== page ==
"I think men, if they don't know how to do something, they go, 'Oh, I'll just work it out later.'"
When entrepreneur Chiquita Searle was approached to lead a panel at Pause Fest 2016 — the Melbourne creative technology conference initiated by George Hedon taking place 8 — 14 Feb at Federation Square and surrounds — she jumped at the opportunity. The former General Manager of The League Of Extraordinary Women is "no expert" in tech. But, for Searle, that was the whole point.
This "big bad feminist" wants other women to develop more "self-belief" — and consider "taking that leap". "You've just got to put yourself into those situations where you have to learn — you have to get ahead of the game," Searle says.
"Women go, 'If I can't tick those ten boxes, and do all those things, then I'm not qualified — I can't do that job.' "
The vivacious Searle describes herself as "a risk-taker". She originally worked in recruitment in Queensland's mining industry before leaving to become a fashion designer, launching Chi The Label for stylish corporate attire. Along the way, she became involved in the League of Extraordinary Women — a national community of female entrepreneurs. She was promoted from Queensland "crusader" to GM. "I sort of segued into the entrepreneurial community." Today Searle's interest is just that — entrepreneurialism. The now Melbourne-based TEDx associate speaks and blogs.
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For her Pause Fest panel,The Top Women and Entrepreneurs In Tech, Searle has selected the likes of Julie Stevanja (co-founder of the activewear e-tailer Stylerunner), Bec Derrington (the PR/marketing strategist behind the media hub SourceBottle), and Danielle Lewis (who started Scrunch, geared to brands seeking influencers).
Searle is concerned that Australia hasn't fostered a digital culture, but hopes this changes under Malcolm Turnbull's leadership. "I think we are lagging," she says. "New Zealand actually has a better climate for start-ups than Australia." A wider problem is the gender disparity in both the worlds of business and tech. "A lot of it comes down to confidence. Women don't have that inherent sense of confidence that men do. I think men, if they don't know how to do something, they go, 'Oh, I'll just work it out later,' or they are a little bit delusional and they're like, 'I can do that' — but they can't! Whereas women go, 'If I can't tick those ten boxes, and do all those things, then I'm not qualified — I can't do that job.' We need to get used to putting our hand up a little bit more and saying 'Yes' to things when they come our way."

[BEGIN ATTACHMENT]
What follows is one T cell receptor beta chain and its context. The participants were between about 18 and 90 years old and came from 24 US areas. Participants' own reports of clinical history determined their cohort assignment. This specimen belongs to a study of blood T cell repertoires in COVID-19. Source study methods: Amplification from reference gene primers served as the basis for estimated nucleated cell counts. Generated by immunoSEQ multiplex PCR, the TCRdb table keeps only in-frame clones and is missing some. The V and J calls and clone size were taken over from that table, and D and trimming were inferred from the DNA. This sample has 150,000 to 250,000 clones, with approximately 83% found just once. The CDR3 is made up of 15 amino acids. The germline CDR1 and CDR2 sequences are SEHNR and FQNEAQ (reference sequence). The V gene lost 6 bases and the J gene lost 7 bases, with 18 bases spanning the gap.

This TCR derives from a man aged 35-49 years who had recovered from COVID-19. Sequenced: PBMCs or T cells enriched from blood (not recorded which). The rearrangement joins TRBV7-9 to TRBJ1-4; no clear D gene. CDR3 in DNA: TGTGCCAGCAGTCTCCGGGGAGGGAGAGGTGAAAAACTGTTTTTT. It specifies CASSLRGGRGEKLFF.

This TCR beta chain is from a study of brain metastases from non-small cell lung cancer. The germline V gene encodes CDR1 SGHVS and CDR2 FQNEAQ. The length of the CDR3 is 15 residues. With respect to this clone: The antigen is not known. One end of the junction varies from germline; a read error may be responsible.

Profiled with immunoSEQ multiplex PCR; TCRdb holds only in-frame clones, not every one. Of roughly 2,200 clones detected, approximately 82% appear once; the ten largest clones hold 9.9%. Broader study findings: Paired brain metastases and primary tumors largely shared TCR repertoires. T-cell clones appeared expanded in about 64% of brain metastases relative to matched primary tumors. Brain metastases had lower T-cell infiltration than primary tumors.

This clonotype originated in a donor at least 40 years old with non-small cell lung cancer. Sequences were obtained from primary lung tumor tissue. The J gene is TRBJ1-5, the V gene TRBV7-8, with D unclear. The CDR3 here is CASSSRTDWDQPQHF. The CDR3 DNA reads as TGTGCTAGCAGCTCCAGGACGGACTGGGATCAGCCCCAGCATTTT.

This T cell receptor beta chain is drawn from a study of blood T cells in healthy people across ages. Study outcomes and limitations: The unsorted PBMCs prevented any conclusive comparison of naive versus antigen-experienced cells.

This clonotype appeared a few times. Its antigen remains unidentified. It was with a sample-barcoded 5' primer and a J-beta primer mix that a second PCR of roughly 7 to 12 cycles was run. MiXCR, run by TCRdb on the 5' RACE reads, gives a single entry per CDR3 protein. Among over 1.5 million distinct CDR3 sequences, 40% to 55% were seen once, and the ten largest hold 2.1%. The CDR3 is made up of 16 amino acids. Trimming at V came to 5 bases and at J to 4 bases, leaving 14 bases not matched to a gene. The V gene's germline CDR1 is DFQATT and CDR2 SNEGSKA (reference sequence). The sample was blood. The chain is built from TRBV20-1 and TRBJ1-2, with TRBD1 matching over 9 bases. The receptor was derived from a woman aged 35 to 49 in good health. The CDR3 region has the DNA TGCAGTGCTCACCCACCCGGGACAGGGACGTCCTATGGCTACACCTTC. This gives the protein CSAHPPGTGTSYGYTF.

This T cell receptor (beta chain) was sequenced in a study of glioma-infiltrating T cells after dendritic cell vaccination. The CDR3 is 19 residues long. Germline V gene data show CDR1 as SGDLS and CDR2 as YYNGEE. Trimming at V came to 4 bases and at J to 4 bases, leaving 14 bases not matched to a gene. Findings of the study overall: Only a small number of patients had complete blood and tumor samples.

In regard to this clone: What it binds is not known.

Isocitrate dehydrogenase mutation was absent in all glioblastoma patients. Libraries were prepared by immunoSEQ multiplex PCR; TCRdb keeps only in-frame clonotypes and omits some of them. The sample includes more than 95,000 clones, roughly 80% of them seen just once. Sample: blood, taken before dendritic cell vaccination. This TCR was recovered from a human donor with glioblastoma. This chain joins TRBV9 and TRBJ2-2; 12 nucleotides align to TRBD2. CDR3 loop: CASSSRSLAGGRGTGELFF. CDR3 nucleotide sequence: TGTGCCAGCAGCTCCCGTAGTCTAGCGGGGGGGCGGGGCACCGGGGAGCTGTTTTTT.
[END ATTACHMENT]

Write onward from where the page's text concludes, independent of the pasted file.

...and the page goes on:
Searle admits that entrepreneurship is "not for the fainthearted." And women, who traditionally bear the burden of family life, tend to be risk-adverse. As such, Searle is proud of her activity with the League, which promotes empowerment through networking. "A lot of women who didn't have businesses but had an idea would come along and they were just looking for the inspiration and the support to start doing it. I think men, I don't know if they need it less, but they seem to be able to do it with less. Women want to talk about it. The community has often helped women launch their businesses just purely because they've got people to talk to about it. So, if they're struggling, they've got someone who knows what they're doing or has been there and done that and can speak from experience. They've got that support network of people who'll pick them up when they're having a really bad day or if they are feeling really scared — 'cause it's bloody scary!"